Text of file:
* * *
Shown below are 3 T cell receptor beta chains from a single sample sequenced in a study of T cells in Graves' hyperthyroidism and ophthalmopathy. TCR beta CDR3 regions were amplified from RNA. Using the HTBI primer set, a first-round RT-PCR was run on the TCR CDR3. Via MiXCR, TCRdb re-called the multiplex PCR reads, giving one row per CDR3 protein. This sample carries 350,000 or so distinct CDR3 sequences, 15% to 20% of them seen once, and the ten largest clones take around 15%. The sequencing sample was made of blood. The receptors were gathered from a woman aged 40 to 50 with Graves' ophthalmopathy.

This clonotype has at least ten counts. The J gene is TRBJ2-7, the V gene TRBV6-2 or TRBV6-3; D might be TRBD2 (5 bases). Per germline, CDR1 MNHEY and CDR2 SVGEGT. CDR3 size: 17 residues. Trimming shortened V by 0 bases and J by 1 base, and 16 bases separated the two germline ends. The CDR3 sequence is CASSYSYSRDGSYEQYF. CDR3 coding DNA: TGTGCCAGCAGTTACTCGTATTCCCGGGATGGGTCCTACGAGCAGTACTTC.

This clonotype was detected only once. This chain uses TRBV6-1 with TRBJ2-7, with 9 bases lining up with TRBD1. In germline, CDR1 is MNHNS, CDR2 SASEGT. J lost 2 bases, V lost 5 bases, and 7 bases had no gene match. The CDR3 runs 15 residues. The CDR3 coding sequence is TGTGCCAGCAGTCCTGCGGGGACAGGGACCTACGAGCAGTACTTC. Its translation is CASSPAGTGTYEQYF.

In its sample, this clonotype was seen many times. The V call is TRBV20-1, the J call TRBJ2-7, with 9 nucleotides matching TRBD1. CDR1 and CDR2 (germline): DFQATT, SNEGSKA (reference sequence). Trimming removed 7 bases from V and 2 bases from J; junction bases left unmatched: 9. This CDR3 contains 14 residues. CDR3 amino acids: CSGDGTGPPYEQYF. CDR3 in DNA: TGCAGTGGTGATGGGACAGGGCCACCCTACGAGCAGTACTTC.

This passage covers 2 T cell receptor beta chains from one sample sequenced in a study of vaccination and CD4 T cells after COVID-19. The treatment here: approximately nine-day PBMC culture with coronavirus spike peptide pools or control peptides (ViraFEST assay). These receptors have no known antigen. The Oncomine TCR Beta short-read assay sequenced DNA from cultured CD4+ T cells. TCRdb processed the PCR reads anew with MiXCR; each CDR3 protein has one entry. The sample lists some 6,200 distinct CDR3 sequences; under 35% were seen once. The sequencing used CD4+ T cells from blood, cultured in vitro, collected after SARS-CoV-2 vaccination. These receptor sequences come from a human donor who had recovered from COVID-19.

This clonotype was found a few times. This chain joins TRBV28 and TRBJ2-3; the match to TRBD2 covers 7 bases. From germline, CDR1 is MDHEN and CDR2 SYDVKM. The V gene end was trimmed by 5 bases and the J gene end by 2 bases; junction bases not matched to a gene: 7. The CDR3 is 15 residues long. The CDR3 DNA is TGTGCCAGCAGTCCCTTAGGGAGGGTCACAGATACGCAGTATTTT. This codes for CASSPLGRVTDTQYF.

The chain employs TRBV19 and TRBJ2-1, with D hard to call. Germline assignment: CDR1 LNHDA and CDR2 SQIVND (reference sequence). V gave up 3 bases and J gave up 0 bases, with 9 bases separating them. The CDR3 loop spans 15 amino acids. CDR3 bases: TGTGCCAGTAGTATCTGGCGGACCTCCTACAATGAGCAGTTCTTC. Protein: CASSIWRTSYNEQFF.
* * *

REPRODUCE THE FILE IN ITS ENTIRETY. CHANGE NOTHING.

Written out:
Shown below are 3 T cell receptor beta chains from a single sample sequenced in a study of T cells in Graves' hyperthyroidism and ophthalmopathy. TCR beta CDR3 regions were amplified from RNA. Using the HTBI primer set, a first-round RT-PCR was run on the TCR CDR3. Via MiXCR, TCRdb re-called the multiplex PCR reads, giving one row per CDR3 protein. This sample carries 350,000 or so distinct CDR3 sequences, 15% to 20% of them seen once, and the ten largest clones take around 15%. The sequencing sample was made of blood. The receptors were gathered from a woman aged 40 to 50 with Graves' ophthalmopathy.

This clonotype has at least ten counts. The J gene is TRBJ2-7, the V gene TRBV6-2 or TRBV6-3; D might be TRBD2 (5 bases). Per germline, CDR1 MNHEY and CDR2 SVGEGT. CDR3 size: 17 residues. Trimming shortened V by 0 bases and J by 1 base, and 16 bases separated the two germline ends. The CDR3 sequence is CASSYSYSRDGSYEQYF. CDR3 coding DNA: TGTGCCAGCAGTTACTCGTATTCCCGGGATGGGTCCTACGAGCAGTACTTC.

This clonotype was detected only once. This chain uses TRBV6-1 with TRBJ2-7, with 9 bases lining up with TRBD1. In germline, CDR1 is MNHNS, CDR2 SASEGT. J lost 2 bases, V lost 5 bases, and 7 bases had no gene match. The CDR3 runs 15 residues. The CDR3 coding sequence is TGTGCCAGCAGTCCTGCGGGGACAGGGACCTACGAGCAGTACTTC. Its translation is CASSPAGTGTYEQYF.

In its sample, this clonotype was seen many times. The V call is TRBV20-1, the J call TRBJ2-7, with 9 nucleotides matching TRBD1. CDR1 and CDR2 (germline): DFQATT, SNEGSKA (reference sequence). Trimming removed 7 bases from V and 2 bases from J; junction bases left unmatched: 9. This CDR3 contains 14 residues. CDR3 amino acids: CSGDGTGPPYEQYF. CDR3 in DNA: TGCAGTGGTGATGGGACAGGGCCACCCTACGAGCAGTACTTC.

This passage covers 2 T cell receptor beta chains from one sample sequenced in a study of vaccination and CD4 T cells after COVID-19. The treatment here: approximately nine-day PBMC culture with coronavirus spike peptide pools or control peptides (ViraFEST assay). These receptors have no known antigen. The Oncomine TCR Beta short-read assay sequenced DNA from cultured CD4+ T cells. TCRdb processed the PCR reads anew with MiXCR; each CDR3 protein has one entry. The sample lists some 6,200 distinct CDR3 sequences; under 35% were seen once. The sequencing used CD4+ T cells from blood, cultured in vitro, collected after SARS-CoV-2 vaccination. These receptor sequences come from a human donor who had recovered from COVID-19.

This clonotype was found a few times. This chain joins TRBV28 and TRBJ2-3; the match to TRBD2 covers 7 bases. From germline, CDR1 is MDHEN and CDR2 SYDVKM. The V gene end was trimmed by 5 bases and the J gene end by 2 bases; junction bases not matched to a gene: 7. The CDR3 is 15 residues long. The CDR3 DNA is TGTGCCAGCAGTCCCTTAGGGAGGGTCACAGATACGCAGTATTTT. This codes for CASSPLGRVTDTQYF.

The chain employs TRBV19 and TRBJ2-1, with D hard to call. Germline assignment: CDR1 LNHDA and CDR2 SQIVND (reference sequence). V gave up 3 bases and J gave up 0 bases, with 9 bases separating them. The CDR3 loop spans 15 amino acids. CDR3 bases: TGTGCCAGTAGTATCTGGCGGACCTCCTACAATGAGCAGTTCTTC. Protein: CASSIWRTSYNEQFF.